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Open AccessArticle

Fuelwood Savings and Carbon Emission Reductions by the Use of Improved Cooking Stoves in an Afromontane Forest, Ethiopia

1
GeoSYS Ltd., Nansenstrasse 17, D-12047 Berlin, Germany
2
Laboratory of Geo-Information Science and Remote Sensing, Wageningen University, Droevendaalsesteeg 3, Wageningen 6708PB, The Netherlands
3
Center for International Forest Research (CIFOR), PO Box 0113 BOCBD, Bogor 16000, Indonesia
4
Department of Landscape Ecology, Institute of Geography, Georg-August-Universität Göttingen, Goldschmidtstr. 5, D-37077 Göttingen, Germany
*
Author to whom correspondence should be addressed.
Land 2014, 3(3), 1137-1157; https://doi.org/10.3390/land3031137
Received: 29 June 2014 / Revised: 21 August 2014 / Accepted: 29 August 2014 / Published: 16 September 2014
(This article belongs to the Special Issue Carbon Emission Reductions and Removals in Tropical Forests)
In many Sub-Saharan African countries, fuelwood collection is among the most important drivers of deforestation and particularly forest degradation. In a detailed field study in the Kafa region of southern Ethiopia, we assessed the potential of efficient cooking stoves to mitigate the negative impacts of fuelwood harvesting on forests. Eleven thousand improved cooking stoves (ICS), specifically designed for baking Ethiopia’s staple food injera, referred to locally as “Mirt” stoves, have been distributed here. We found a high acceptance rate of the stove. One hundred forty interviews, including users and non-users of the ICS, revealed fuelwood savings of nearly 40% in injera preparation compared to the traditional three-stone fire, leading to a total annual savings of 1.28 tons of fuelwood per household. Considering the approximated share of fuelwood from unsustainable sources, these savings translate to 11,800 tons of CO2 saved for 11,156 disseminated ICS, corresponding to the amount of carbon stored in over 30 ha of local forest. We further found that stove efficiency increased with longer injera baking sessions, which shows a way of optimizing fuelwood savings by adapted usage of ICS. Our study confirms that efficient cooking stoves, if well adapted to the local cooking habits, can make a significant contribution to the conservation of forests and the avoidance of carbon emission from forest clearing and degradation. View Full-Text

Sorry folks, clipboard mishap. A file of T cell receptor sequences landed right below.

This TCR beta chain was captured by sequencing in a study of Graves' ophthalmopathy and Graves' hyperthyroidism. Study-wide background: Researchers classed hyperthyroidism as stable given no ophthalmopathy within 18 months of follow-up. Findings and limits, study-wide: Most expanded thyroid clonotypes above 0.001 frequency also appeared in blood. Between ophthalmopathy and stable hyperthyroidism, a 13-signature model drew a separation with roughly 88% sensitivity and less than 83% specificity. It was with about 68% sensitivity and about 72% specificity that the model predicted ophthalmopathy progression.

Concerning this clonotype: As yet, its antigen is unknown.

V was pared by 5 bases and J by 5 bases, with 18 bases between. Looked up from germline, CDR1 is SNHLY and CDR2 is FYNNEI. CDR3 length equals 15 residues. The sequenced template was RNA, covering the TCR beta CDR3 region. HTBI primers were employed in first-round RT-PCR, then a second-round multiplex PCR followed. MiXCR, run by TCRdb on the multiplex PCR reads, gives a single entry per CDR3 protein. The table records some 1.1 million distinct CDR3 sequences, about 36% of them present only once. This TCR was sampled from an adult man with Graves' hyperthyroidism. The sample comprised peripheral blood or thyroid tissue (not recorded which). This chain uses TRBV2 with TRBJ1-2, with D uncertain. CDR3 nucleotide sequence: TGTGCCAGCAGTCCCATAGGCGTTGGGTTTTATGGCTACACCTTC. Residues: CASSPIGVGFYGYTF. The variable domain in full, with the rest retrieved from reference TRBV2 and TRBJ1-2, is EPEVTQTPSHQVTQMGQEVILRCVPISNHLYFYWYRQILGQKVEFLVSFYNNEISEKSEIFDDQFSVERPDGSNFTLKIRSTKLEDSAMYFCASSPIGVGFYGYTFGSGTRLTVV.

Keywords: Ethiopia; Kafa Biosphere Reserve; improved cooking stoves; “Mirt” stove; fuelwood; carbon Ethiopia; Kafa Biosphere Reserve; improved cooking stoves; Mirt” stove; fuelwood; carbon
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Dresen, E.; DeVries, B.; Herold, M.; Verchot, L.; Müller, R. Fuelwood Savings and Carbon Emission Reductions by the Use of Improved Cooking Stoves in an Afromontane Forest, Ethiopia. Land 2014, 3, 1137-1157.

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